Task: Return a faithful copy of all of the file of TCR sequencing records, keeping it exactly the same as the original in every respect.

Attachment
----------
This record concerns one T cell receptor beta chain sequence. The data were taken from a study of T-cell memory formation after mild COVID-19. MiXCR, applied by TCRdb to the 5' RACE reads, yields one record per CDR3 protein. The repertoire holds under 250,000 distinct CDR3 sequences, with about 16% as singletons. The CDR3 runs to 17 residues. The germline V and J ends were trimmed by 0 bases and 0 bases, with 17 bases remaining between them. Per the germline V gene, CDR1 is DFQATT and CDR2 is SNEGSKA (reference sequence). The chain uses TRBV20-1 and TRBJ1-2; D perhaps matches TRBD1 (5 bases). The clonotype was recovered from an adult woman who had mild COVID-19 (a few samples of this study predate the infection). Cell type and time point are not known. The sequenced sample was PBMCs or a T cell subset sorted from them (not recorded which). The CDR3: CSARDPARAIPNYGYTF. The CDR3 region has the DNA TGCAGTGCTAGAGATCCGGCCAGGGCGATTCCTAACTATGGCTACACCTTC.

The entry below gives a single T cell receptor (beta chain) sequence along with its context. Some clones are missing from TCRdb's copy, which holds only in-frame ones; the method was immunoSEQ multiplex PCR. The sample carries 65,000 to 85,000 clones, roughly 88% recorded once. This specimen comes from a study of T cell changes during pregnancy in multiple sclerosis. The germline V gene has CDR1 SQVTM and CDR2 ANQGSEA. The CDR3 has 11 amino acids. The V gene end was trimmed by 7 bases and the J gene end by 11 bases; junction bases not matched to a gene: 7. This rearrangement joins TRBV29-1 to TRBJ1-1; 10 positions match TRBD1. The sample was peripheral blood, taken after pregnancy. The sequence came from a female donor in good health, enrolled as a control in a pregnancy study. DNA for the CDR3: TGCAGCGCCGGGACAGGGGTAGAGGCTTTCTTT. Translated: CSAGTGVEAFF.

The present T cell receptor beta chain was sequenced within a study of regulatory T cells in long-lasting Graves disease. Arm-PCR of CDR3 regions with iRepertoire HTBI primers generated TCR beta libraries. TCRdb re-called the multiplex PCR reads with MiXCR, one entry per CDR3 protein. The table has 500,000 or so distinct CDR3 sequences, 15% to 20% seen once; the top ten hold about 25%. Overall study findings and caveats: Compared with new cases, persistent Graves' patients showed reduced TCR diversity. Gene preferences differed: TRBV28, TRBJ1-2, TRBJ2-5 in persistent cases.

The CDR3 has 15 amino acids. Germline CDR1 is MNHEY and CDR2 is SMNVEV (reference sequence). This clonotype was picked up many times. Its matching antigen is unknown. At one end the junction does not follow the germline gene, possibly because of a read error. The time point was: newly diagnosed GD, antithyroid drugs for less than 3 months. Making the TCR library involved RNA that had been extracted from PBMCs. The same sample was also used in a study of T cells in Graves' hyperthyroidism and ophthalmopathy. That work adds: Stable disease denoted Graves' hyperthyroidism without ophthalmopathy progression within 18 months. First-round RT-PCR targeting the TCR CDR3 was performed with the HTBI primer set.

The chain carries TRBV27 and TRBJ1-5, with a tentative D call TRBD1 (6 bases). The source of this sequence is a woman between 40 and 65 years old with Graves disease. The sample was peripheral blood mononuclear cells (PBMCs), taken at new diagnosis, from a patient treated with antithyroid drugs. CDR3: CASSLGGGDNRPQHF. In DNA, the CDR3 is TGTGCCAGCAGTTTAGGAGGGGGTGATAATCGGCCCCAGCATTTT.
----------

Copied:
This record concerns one T cell receptor beta chain sequence. The data were taken from a study of T-cell memory formation after mild COVID-19. MiXCR, applied by TCRdb to the 5' RACE reads, yields one record per CDR3 protein. The repertoire holds under 250,000 distinct CDR3 sequences, with about 16% as singletons. The CDR3 runs to 17 residues. The germline V and J ends were trimmed by 0 bases and 0 bases, with 17 bases remaining between them. Per the germline V gene, CDR1 is DFQATT and CDR2 is SNEGSKA (reference sequence). The chain uses TRBV20-1 and TRBJ1-2; D perhaps matches TRBD1 (5 bases). The clonotype was recovered from an adult woman who had mild COVID-19 (a few samples of this study predate the infection). Cell type and time point are not known. The sequenced sample was PBMCs or a T cell subset sorted from them (not recorded which). The CDR3: CSARDPARAIPNYGYTF. The CDR3 region has the DNA TGCAGTGCTAGAGATCCGGCCAGGGCGATTCCTAACTATGGCTACACCTTC.

The entry below gives a single T cell receptor (beta chain) sequence along with its context. Some clones are missing from TCRdb's copy, which holds only in-frame ones; the method was immunoSEQ multiplex PCR. The sample carries 65,000 to 85,000 clones, roughly 88% recorded once. This specimen comes from a study of T cell changes during pregnancy in multiple sclerosis. The germline V gene has CDR1 SQVTM and CDR2 ANQGSEA. The CDR3 has 11 amino acids. The V gene end was trimmed by 7 bases and the J gene end by 11 bases; junction bases not matched to a gene: 7. This rearrangement joins TRBV29-1 to TRBJ1-1; 10 positions match TRBD1. The sample was peripheral blood, taken after pregnancy. The sequence came from a female donor in good health, enrolled as a control in a pregnancy study. DNA for the CDR3: TGCAGCGCCGGGACAGGGGTAGAGGCTTTCTTT. Translated: CSAGTGVEAFF.

The present T cell receptor beta chain was sequenced within a study of regulatory T cells in long-lasting Graves disease. Arm-PCR of CDR3 regions with iRepertoire HTBI primers generated TCR beta libraries. TCRdb re-called the multiplex PCR reads with MiXCR, one entry per CDR3 protein. The table has 500,000 or so distinct CDR3 sequences, 15% to 20% seen once; the top ten hold about 25%. Overall study findings and caveats: Compared with new cases, persistent Graves' patients showed reduced TCR diversity. Gene preferences differed: TRBV28, TRBJ1-2, TRBJ2-5 in persistent cases.

The CDR3 has 15 amino acids. Germline CDR1 is MNHEY and CDR2 is SMNVEV (reference sequence). This clonotype was picked up many times. Its matching antigen is unknown. At one end the junction does not follow the germline gene, possibly because of a read error. The time point was: newly diagnosed GD, antithyroid drugs for less than 3 months. Making the TCR library involved RNA that had been extracted from PBMCs. The same sample was also used in a study of T cells in Graves' hyperthyroidism and ophthalmopathy. That work adds: Stable disease denoted Graves' hyperthyroidism without ophthalmopathy progression within 18 months. First-round RT-PCR targeting the TCR CDR3 was performed with the HTBI primer set.

The chain carries TRBV27 and TRBJ1-5, with a tentative D call TRBD1 (6 bases). The source of this sequence is a woman between 40 and 65 years old with Graves disease. The sample was peripheral blood mononuclear cells (PBMCs), taken at new diagnosis, from a patient treated with antithyroid drugs. CDR3: CASSLGGGDNRPQHF. In DNA, the CDR3 is TGTGCCAGCAGTTTAGGAGGGGGTGATAATCGGCCCCAGCATTTT.